Aging aircraft wiring is a problem affecting the entire aviation industry. Lectromec’s evaluation of the 2016 service difficulty reports found that aircraft over 25 years old are more than two times likely to suffer problems with their wiring system.
- Bulk maintenance data analysis of EWIS failures is possible with advanced tools
- Predictive analysis of EWIS failures can help to organizations preemptively address EWIS issues
- Knowing your fleet’s EWIS health opens new options for maintenance
In response to this information, some have said that aging aircraft wiring is inevitable, and nothing can be done short of full wire system replacement. The same people feel as though the EWIS inspections of aging aircraft wire systems have limited effectiveness and are equivalent to trying to hold back the ocean tide with a sheet of plywood.
This leads to the question, are we doomed to suffer from aging aircraft wire? In Lectromec’s opinion, the answer is no.
While this may have been the case 20 years ago, the industry has come a long way. There are methods, procedures, and assessments to get a handle on aging wire. These tools and techniques have evolved significantly to the point that it is now possible to provide predictive, not reactive, assessments on aircraft wiring. These predictive analysis techniques make it possible for maintainers to better plan for the future of their aircraft.
This article covers how this can be done. We go through the methods and analyses that make it possible to ensure the longevity of your aging aircraft wire.
Across all segments of the aerospace industry, there is one constant; the true impact of degraded wire system is under-represented. This is more fully described in other articles Lectromec has published, but it can be summed up by three letters: NFF.
Frequently when a problem is finally solved by addressing the root cause, that is eventually added to the maintenance entry for the system and not specifically attributed to wiring. This makes it difficult to do bulk queries and data analysis on the maintenance data.
However, by using advanced data analysis techniques, such as those developed by Lectromec, it is possible to not only pull out those maintenance records with a high likelihood of being attributed to wire system issues but also identified the chain of events eventually solved by addressing the root cause, the aging wire system.
The root of these data analysis techniques is the work Lectromec has put into the review of thousands of maintenance records. This made it possible to identify the common keywords/phrases and understand the methods by which wire failures are described. This work has culminated in the development of advanced data analysis tools for EWIS failure identification.
While these tools do not provide the necessary information for predictive maintenance, it does provide a good basis to understand the scope of the problem.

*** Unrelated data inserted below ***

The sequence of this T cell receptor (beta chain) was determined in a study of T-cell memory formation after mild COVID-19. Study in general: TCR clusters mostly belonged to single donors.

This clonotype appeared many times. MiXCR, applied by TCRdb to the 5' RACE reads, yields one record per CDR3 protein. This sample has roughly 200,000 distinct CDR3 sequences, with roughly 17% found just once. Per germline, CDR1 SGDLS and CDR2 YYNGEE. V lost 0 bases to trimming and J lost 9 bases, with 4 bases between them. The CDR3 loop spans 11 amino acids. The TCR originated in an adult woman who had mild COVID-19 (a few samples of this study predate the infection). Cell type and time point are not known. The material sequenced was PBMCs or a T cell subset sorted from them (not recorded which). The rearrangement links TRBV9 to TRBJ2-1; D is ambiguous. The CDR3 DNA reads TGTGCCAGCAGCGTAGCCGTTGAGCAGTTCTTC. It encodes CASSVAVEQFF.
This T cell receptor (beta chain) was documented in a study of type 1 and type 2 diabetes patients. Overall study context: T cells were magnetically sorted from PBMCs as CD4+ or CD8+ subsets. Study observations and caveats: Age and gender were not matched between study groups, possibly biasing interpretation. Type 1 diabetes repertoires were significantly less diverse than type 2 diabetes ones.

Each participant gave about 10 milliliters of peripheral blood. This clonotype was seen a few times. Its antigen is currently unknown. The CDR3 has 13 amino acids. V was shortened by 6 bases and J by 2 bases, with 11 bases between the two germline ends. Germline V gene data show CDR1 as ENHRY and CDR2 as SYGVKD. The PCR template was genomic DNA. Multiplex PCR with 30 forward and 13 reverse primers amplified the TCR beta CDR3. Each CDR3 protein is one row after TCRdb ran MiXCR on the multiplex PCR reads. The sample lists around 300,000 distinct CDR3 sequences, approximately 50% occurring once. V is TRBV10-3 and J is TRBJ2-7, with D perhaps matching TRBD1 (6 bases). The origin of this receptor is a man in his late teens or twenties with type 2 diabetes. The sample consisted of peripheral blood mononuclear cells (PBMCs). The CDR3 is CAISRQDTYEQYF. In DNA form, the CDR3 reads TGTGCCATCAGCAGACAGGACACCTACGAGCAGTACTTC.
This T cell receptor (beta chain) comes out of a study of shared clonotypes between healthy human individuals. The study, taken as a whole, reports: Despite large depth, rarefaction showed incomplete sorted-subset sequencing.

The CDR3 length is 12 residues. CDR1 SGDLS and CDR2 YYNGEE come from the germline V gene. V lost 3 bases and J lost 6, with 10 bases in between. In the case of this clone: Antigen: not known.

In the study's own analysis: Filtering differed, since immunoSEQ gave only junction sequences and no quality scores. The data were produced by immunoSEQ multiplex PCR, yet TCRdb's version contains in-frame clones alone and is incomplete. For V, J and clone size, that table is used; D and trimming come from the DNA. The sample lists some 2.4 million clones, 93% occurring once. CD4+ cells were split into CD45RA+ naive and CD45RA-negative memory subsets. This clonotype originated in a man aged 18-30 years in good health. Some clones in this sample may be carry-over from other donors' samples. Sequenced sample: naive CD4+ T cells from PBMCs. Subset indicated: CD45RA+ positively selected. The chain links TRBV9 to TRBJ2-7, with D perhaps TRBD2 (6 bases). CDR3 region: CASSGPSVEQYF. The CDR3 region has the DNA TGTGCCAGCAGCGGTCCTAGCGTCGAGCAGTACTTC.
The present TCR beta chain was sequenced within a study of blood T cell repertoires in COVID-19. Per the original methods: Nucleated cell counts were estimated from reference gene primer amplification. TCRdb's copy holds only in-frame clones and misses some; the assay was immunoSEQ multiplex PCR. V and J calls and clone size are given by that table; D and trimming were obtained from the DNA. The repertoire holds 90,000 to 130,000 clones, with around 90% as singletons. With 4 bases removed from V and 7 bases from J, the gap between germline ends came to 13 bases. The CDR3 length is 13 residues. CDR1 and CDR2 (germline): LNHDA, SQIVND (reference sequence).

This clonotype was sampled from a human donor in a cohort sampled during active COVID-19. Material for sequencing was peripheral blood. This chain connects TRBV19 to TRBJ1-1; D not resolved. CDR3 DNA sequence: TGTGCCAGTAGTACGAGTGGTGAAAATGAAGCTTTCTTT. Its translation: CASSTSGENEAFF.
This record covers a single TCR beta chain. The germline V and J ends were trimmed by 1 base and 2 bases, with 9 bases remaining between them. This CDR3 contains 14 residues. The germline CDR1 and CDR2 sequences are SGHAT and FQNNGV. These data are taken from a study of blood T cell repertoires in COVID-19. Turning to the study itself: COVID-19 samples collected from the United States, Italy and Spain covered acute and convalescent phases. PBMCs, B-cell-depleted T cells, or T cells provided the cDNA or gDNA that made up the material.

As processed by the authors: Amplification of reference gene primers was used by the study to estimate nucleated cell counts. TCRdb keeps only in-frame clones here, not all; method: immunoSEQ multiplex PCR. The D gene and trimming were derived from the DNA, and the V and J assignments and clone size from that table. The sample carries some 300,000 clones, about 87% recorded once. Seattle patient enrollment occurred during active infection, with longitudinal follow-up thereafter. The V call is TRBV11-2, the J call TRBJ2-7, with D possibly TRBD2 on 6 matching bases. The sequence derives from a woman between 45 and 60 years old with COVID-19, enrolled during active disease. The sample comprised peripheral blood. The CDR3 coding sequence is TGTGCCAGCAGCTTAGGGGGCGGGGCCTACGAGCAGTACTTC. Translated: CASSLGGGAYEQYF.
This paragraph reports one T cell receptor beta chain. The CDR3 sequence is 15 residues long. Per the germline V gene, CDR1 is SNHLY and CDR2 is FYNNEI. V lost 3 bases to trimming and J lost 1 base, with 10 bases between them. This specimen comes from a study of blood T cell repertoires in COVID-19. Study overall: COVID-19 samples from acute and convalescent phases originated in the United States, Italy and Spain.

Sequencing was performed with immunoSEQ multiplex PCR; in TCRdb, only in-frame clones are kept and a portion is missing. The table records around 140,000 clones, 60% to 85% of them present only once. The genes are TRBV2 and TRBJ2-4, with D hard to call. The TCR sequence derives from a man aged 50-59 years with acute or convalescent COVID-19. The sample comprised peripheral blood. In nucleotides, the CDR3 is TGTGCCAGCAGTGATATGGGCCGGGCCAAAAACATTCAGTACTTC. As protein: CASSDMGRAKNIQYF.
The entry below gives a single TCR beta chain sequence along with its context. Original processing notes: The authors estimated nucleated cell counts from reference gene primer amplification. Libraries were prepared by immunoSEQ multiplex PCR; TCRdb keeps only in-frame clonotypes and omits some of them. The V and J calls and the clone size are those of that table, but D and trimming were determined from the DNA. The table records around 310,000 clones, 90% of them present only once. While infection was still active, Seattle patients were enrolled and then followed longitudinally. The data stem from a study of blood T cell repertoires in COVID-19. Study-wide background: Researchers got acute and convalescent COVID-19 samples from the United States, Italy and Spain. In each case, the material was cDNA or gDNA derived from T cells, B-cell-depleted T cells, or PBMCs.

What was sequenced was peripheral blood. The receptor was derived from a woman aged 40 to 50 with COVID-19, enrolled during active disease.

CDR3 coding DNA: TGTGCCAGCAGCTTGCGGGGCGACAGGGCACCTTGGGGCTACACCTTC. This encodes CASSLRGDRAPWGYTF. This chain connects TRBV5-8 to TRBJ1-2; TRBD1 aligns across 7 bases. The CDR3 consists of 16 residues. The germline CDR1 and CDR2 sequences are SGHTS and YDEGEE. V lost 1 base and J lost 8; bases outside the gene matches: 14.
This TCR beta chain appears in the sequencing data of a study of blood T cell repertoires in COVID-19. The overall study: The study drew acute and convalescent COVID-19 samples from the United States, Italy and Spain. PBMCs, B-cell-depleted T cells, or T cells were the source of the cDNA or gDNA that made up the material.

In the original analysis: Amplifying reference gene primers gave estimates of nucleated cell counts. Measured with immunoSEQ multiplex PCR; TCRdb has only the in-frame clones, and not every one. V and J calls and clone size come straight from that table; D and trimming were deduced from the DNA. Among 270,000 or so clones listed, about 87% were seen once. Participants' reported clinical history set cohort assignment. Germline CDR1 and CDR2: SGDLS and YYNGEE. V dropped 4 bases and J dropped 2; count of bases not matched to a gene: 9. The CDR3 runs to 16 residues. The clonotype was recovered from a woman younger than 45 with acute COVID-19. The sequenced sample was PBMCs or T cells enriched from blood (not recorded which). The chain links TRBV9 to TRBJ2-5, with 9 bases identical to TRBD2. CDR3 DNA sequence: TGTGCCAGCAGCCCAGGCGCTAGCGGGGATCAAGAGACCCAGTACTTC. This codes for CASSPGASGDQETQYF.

For example: If the maintenance data analysis shows an average of 30 wire issues per aircraft per year, this sets the baseline for assessment. But what if this data can be supported by an aging analysis showing an increased failure rate over the next five years? Would that make the information more useful?
An old banana is easy to identify; the brown age spots, texture change, and overall firmness are different from one that is new and fresh. Unfortunately, the same cannot be said for all aircraft wiring type. Modern wire insulations are complex polymers that have multiple modes of degradation.
Some wire types are more prone to radio cracks in the insulation, where others are more likely to suffer from hardened insulation. Depending upon the environmental factors, some wire insulations will split along the length of the wire.
To make it possible to predict the future performance, and potential degradation of EWIS components, 30 years of research and analysis have been performed by Lectromec. This research has provided the foundation and framework to make predictive maintenance of wiring systems possible. And with each area of the aircraft having different environmental factors, maintenance, and operational considerations, the degradation is nonuniform but can be assessed and future performance can be predicted.
After the data
Without the EWIS health information and without knowing how the wire system will degrade over the coming decade, the options are limited. Those looking to maintain an aging aircraft wiring system without health information are limited to:
- Reactive wire system maintenance
- Unnecessary full wire harness replacement
- Broad unfocused wire system inspections
Maintainers willing to be more proactive in their EWIS maintenance can move forward with a larger set of options:
- Identify the high-risk areas to enhance maintenance
- Data to support focused preventive maintenance actions
- Identify the limited areas in need of replacement
- Support decisions on obsolescence planning
- Clarify life extension needs.
Making a Difference for Your Fleet
Aircraft wires age, but that does not mean that they are unusable. With proper analysis identification of the aging, it is possible to predict the remaining service life, and what is necessary to maintain aircraft airworthiness. For a long time, the problem has been a lack of techniques and reliable methods to protect their performance. As a member of the industry for the last 34 years, Lectromec has helped multiple fleets move from being reactive to be proactive about their wiring system.
The start with a preliminary assessment of the fleets that you maintain, contact Lectromec. As specialists in the certification of aircraft wire system to wire system components, we can help you get from where you are to where you want to be. Contact us today to setup an appointment.